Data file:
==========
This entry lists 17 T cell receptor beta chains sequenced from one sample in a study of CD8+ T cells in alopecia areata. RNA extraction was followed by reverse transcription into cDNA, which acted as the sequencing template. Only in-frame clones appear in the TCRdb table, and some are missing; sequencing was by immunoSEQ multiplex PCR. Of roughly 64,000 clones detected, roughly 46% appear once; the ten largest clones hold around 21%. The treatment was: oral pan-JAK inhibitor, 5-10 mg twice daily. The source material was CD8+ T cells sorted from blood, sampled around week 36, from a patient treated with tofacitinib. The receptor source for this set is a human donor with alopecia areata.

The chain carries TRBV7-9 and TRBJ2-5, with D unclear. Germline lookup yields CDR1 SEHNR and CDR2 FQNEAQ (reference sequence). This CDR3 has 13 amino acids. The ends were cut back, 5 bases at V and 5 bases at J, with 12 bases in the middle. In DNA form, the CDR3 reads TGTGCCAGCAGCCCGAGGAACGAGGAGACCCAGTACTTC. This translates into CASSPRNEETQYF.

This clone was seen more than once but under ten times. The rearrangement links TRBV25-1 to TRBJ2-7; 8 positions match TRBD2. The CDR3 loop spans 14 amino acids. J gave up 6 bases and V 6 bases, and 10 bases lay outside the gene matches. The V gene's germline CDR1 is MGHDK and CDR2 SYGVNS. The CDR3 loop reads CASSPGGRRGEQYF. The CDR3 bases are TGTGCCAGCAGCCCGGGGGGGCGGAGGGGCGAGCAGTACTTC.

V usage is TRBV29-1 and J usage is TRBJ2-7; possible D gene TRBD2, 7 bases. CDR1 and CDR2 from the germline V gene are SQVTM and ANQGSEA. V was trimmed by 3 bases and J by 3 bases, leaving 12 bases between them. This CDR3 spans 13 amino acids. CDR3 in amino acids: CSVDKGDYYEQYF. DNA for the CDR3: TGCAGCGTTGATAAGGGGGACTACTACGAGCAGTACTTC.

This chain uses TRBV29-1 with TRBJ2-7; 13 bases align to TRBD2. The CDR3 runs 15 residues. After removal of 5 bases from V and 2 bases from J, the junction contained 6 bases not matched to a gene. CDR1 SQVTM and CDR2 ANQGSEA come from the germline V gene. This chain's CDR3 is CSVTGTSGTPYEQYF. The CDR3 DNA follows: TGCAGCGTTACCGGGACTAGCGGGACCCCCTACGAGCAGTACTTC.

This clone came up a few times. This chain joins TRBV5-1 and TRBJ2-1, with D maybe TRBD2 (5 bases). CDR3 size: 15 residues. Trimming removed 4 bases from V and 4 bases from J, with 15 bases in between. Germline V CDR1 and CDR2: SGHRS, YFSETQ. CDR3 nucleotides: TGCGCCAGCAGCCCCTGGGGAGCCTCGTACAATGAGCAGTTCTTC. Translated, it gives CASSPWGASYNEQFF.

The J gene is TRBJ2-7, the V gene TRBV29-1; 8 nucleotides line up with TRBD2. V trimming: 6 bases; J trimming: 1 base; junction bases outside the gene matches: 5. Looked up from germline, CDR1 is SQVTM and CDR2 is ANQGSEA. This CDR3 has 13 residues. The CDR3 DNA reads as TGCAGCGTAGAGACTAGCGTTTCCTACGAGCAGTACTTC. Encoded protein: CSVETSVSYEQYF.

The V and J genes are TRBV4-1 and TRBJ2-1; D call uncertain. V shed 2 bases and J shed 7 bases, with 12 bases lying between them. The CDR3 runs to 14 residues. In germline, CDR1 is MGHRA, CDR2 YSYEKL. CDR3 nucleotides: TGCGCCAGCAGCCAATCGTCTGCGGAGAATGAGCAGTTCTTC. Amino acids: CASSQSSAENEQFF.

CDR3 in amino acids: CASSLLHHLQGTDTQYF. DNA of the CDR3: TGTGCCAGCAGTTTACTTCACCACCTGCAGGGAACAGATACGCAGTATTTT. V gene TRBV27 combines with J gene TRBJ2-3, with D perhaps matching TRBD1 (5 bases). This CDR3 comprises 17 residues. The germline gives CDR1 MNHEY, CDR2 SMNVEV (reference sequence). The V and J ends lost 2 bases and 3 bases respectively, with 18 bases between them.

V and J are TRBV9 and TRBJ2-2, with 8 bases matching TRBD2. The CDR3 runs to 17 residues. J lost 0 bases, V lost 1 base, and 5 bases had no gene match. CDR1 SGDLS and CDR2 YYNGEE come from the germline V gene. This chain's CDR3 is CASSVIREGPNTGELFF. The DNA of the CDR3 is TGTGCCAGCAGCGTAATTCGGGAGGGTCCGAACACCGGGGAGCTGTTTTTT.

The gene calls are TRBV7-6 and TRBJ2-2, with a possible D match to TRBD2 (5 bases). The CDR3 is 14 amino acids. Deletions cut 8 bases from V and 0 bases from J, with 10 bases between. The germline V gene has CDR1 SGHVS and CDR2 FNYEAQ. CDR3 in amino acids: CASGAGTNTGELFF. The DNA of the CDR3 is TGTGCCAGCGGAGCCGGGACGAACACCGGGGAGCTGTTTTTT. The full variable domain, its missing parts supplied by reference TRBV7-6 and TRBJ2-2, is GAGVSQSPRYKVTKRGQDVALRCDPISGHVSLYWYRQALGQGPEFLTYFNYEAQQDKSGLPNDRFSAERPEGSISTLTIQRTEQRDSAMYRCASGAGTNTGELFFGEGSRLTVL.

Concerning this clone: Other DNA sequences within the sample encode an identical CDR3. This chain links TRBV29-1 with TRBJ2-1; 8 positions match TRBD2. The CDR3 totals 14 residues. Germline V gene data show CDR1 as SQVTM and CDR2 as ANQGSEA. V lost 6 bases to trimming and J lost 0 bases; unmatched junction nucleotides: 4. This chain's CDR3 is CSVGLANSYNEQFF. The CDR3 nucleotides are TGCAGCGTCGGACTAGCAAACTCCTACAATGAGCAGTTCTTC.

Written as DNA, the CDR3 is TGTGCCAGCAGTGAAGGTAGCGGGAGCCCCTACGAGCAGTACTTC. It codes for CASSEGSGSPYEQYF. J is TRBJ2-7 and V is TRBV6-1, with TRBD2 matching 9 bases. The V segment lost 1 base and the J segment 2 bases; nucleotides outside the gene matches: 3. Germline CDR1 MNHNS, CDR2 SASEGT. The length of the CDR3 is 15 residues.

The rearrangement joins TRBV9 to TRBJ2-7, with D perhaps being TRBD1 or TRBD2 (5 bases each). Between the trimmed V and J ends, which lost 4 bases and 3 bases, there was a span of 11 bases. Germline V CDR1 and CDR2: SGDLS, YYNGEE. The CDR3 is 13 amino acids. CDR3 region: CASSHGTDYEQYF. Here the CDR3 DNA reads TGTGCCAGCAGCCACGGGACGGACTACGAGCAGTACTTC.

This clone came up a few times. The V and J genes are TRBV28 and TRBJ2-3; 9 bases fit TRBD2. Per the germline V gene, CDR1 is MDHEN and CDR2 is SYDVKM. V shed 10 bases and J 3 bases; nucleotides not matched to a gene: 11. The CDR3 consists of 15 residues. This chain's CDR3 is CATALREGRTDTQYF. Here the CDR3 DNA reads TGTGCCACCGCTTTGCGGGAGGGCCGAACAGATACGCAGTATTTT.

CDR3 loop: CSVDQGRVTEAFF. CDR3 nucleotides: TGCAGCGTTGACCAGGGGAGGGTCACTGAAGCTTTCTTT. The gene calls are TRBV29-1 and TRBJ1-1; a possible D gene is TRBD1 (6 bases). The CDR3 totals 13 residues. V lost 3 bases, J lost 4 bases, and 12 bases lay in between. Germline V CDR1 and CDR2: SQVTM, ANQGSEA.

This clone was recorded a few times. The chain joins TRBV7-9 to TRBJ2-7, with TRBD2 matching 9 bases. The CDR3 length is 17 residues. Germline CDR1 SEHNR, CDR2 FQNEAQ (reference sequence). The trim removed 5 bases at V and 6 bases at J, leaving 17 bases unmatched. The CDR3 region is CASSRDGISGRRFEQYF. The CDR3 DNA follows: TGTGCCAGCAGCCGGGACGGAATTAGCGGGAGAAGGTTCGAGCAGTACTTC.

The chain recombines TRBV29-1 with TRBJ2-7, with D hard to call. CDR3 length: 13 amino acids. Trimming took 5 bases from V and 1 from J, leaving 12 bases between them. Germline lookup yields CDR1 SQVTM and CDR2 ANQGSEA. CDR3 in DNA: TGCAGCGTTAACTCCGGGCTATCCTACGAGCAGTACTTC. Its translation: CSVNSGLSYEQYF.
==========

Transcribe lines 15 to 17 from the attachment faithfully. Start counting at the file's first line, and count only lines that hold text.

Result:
This clone came up a few times. The V and J genes are TRBV28 and TRBJ2-3; 9 bases fit TRBD2. Per the germline V gene, CDR1 is MDHEN and CDR2 is SYDVKM. V shed 10 bases and J 3 bases; nucleotides not matched to a gene: 11. The CDR3 consists of 15 residues. This chain's CDR3 is CATALREGRTDTQYF. Here the CDR3 DNA reads TGTGCCACCGCTTTGCGGGAGGGCCGAACAGATACGCAGTATTTT.

CDR3 loop: CSVDQGRVTEAFF. CDR3 nucleotides: TGCAGCGTTGACCAGGGGAGGGTCACTGAAGCTTTCTTT. The gene calls are TRBV29-1 and TRBJ1-1; a possible D gene is TRBD1 (6 bases). The CDR3 totals 13 residues. V lost 3 bases, J lost 4 bases, and 12 bases lay in between. Germline V CDR1 and CDR2: SQVTM, ANQGSEA.

This clone was recorded a few times. The chain joins TRBV7-9 to TRBJ2-7, with TRBD2 matching 9 bases. The CDR3 length is 17 residues. Germline CDR1 SEHNR, CDR2 FQNEAQ (reference sequence). The trim removed 5 bases at V and 6 bases at J, leaving 17 bases unmatched. The CDR3 region is CASSRDGISGRRFEQYF. The CDR3 DNA follows: TGTGCCAGCAGCCGGGACGGAATTAGCGGGAGAAGGTTCGAGCAGTACTTC.